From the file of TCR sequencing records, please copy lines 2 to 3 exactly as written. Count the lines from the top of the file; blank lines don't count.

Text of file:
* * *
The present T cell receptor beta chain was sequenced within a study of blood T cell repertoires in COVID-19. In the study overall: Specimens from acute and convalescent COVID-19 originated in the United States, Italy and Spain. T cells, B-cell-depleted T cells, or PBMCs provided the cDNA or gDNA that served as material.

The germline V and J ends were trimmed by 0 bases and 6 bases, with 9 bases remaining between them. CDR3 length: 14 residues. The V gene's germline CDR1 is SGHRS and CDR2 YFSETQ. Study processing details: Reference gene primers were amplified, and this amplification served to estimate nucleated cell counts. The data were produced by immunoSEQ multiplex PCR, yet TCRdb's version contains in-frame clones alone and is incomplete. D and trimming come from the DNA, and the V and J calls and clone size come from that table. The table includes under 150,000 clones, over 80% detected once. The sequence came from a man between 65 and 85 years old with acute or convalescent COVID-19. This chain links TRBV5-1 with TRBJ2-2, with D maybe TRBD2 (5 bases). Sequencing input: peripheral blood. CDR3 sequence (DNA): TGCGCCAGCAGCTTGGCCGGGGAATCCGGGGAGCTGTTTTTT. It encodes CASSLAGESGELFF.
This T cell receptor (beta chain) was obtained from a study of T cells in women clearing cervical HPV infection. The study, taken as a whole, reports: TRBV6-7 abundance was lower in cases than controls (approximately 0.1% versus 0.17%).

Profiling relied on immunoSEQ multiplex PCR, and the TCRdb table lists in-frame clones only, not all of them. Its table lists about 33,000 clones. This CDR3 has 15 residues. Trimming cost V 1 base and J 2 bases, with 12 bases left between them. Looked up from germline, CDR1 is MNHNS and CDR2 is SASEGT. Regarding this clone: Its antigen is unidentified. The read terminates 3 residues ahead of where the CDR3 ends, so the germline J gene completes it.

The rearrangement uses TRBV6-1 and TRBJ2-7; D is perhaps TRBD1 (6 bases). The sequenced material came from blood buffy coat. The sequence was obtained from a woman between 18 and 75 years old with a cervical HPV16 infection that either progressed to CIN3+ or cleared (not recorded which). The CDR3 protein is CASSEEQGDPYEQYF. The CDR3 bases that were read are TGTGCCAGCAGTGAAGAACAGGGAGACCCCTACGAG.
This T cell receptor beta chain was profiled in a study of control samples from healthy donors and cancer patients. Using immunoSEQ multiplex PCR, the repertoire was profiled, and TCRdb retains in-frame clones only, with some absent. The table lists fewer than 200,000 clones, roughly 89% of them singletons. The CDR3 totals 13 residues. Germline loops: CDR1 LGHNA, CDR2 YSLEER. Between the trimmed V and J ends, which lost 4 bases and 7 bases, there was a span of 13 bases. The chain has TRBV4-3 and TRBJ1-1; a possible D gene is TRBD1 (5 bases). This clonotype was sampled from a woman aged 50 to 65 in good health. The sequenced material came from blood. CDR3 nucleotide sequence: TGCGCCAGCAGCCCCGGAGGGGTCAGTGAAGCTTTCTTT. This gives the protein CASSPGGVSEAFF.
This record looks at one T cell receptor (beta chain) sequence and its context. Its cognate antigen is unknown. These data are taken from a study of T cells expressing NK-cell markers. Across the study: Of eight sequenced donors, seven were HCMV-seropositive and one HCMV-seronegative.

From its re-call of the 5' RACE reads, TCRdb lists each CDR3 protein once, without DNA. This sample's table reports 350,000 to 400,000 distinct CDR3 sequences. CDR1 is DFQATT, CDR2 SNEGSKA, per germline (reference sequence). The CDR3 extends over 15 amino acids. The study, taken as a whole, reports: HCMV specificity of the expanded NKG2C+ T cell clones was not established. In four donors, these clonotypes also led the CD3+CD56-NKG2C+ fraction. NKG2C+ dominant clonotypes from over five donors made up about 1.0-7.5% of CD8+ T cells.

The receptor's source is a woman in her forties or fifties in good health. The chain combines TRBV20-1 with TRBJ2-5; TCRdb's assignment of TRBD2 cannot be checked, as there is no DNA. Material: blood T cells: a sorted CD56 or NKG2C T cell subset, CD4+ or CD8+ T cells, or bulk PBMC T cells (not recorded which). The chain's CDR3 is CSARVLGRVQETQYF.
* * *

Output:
The germline V and J ends were trimmed by 0 bases and 6 bases, with 9 bases remaining between them. CDR3 length: 14 residues. The V gene's germline CDR1 is SGHRS and CDR2 YFSETQ. Study processing details: Reference gene primers were amplified, and this amplification served to estimate nucleated cell counts. The data were produced by immunoSEQ multiplex PCR, yet TCRdb's version contains in-frame clones alone and is incomplete. D and trimming come from the DNA, and the V and J calls and clone size come from that table. The table includes under 150,000 clones, over 80% detected once. The sequence came from a man between 65 and 85 years old with acute or convalescent COVID-19. This chain links TRBV5-1 with TRBJ2-2, with D maybe TRBD2 (5 bases). Sequencing input: peripheral blood. CDR3 sequence (DNA): TGCGCCAGCAGCTTGGCCGGGGAATCCGGGGAGCTGTTTTTT. It encodes CASSLAGESGELFF.
This T cell receptor (beta chain) was obtained from a study of T cells in women clearing cervical HPV infection. The study, taken as a whole, reports: TRBV6-7 abundance was lower in cases than controls (approximately 0.1% versus 0.17%).